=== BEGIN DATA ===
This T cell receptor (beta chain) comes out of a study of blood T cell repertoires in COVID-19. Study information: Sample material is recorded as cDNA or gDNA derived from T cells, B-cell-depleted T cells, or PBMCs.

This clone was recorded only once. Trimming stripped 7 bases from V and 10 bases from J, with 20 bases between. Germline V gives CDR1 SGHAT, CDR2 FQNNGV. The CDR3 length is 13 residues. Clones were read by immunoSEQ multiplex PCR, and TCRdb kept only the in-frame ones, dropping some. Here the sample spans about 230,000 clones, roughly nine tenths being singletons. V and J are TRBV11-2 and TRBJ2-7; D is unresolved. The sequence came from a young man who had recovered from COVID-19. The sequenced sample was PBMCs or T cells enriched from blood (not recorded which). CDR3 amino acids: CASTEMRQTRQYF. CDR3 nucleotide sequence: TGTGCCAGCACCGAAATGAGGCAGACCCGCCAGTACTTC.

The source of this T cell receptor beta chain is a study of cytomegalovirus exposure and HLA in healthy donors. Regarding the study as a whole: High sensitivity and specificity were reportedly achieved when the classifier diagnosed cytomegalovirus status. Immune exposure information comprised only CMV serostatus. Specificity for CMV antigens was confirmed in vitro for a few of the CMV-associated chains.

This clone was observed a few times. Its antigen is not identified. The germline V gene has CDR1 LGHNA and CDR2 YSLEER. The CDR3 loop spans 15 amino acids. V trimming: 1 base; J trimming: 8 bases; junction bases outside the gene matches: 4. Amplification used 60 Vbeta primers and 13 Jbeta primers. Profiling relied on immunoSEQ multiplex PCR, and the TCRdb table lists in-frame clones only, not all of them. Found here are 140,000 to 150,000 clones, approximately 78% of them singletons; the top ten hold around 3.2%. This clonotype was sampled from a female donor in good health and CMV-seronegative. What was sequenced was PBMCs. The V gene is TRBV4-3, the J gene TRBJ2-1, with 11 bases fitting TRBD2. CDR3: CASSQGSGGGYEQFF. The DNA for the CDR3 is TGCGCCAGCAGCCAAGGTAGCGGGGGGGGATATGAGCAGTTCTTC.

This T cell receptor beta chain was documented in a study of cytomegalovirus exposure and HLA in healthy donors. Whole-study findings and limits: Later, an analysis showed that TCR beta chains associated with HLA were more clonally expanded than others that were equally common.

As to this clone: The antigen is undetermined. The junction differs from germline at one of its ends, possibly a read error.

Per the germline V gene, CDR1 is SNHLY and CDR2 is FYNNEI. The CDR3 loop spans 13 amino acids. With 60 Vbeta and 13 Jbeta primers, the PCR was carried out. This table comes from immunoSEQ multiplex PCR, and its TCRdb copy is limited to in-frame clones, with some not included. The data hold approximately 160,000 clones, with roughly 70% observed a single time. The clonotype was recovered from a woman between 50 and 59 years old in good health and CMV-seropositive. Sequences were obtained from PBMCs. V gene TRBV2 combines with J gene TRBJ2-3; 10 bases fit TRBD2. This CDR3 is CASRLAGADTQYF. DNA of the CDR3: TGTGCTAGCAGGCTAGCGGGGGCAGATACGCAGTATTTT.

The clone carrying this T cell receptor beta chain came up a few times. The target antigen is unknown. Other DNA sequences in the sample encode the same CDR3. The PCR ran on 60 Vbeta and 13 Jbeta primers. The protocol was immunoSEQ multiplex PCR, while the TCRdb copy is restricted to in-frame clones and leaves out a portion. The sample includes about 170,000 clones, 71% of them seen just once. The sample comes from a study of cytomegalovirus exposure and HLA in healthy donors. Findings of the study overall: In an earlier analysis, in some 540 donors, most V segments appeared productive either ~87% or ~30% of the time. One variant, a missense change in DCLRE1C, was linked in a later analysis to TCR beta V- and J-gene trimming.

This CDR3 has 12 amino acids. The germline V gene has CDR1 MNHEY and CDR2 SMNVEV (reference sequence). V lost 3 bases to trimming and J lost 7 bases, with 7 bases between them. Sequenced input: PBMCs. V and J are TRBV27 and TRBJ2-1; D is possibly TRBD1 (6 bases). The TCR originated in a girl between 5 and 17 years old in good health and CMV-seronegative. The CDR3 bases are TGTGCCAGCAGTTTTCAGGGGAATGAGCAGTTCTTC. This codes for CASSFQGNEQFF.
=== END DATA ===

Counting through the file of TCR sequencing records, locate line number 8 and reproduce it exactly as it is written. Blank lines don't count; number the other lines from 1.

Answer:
The clone carrying this T cell receptor beta chain came up a few times. The target antigen is unknown. Other DNA sequences in the sample encode the same CDR3. The PCR ran on 60 Vbeta and 13 Jbeta primers. The protocol was immunoSEQ multiplex PCR, while the TCRdb copy is restricted to in-frame clones and leaves out a portion. The sample includes about 170,000 clones, 71% of them seen just once. The sample comes from a study of cytomegalovirus exposure and HLA in healthy donors. Findings of the study overall: In an earlier analysis, in some 540 donors, most V segments appeared productive either ~87% or ~30% of the time. One variant, a missense change in DCLRE1C, was linked in a later analysis to TCR beta V- and J-gene trimming.